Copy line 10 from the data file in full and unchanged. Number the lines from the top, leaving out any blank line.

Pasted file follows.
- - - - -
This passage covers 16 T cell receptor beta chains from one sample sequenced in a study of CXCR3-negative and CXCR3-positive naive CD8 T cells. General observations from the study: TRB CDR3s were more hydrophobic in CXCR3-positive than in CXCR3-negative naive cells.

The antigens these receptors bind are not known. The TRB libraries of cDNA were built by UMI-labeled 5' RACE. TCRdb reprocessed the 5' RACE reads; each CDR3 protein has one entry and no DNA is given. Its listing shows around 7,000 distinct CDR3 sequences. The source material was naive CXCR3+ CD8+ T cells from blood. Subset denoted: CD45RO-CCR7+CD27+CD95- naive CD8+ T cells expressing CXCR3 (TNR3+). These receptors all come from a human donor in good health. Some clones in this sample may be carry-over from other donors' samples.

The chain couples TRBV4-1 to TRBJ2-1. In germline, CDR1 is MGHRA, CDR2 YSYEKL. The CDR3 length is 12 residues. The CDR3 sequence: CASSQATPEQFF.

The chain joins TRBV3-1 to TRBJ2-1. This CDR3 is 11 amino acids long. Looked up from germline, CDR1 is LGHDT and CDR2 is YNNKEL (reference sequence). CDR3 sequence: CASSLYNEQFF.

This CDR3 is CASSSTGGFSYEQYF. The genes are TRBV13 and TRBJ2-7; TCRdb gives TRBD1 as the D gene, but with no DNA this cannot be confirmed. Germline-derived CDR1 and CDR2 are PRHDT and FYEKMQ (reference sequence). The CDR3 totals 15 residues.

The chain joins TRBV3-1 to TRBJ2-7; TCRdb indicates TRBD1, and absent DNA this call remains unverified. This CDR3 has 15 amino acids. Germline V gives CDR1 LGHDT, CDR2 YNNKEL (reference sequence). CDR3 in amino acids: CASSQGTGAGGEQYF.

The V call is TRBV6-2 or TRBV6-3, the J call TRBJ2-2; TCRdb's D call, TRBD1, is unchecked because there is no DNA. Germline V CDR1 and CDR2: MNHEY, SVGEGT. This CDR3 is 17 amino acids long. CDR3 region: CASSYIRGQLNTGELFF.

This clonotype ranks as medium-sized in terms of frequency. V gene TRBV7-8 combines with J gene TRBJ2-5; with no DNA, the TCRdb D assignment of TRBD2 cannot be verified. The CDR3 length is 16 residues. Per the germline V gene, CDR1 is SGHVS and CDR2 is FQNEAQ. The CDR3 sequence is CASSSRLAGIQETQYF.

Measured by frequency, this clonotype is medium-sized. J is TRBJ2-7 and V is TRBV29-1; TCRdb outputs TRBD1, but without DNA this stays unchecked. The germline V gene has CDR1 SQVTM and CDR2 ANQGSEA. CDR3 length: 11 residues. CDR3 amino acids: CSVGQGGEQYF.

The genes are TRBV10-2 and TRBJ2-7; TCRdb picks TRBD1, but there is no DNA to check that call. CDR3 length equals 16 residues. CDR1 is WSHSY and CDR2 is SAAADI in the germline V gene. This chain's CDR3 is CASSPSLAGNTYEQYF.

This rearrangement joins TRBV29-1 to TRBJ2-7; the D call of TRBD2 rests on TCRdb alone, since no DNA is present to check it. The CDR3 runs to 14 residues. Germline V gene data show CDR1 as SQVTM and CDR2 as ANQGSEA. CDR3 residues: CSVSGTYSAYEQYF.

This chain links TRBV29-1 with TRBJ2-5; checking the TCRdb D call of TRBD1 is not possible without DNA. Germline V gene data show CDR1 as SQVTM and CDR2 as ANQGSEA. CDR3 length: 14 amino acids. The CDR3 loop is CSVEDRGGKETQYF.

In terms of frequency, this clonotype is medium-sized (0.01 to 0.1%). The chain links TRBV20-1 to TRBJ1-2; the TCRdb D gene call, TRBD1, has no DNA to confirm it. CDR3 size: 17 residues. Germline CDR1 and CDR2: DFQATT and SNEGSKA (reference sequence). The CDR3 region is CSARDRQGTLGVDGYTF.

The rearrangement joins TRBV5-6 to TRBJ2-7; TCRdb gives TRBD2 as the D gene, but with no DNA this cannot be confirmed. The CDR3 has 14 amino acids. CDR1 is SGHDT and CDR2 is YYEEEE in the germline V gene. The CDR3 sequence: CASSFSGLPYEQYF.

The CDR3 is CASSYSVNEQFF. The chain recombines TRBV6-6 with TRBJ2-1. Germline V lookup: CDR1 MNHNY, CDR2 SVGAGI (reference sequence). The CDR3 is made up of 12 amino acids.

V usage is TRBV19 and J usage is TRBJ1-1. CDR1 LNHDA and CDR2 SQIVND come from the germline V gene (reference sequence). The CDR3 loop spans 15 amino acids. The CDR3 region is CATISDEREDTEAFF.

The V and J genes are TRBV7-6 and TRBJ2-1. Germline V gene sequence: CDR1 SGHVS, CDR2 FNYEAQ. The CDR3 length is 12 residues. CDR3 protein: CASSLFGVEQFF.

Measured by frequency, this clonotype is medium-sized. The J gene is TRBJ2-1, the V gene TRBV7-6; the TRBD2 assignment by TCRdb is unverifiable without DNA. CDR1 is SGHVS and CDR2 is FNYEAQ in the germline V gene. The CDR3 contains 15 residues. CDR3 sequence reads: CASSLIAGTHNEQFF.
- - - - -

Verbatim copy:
The genes are TRBV10-2 and TRBJ2-7; TCRdb picks TRBD1, but there is no DNA to check that call. CDR3 length equals 16 residues. CDR1 is WSHSY and CDR2 is SAAADI in the germline V gene. This chain's CDR3 is CASSPSLAGNTYEQYF.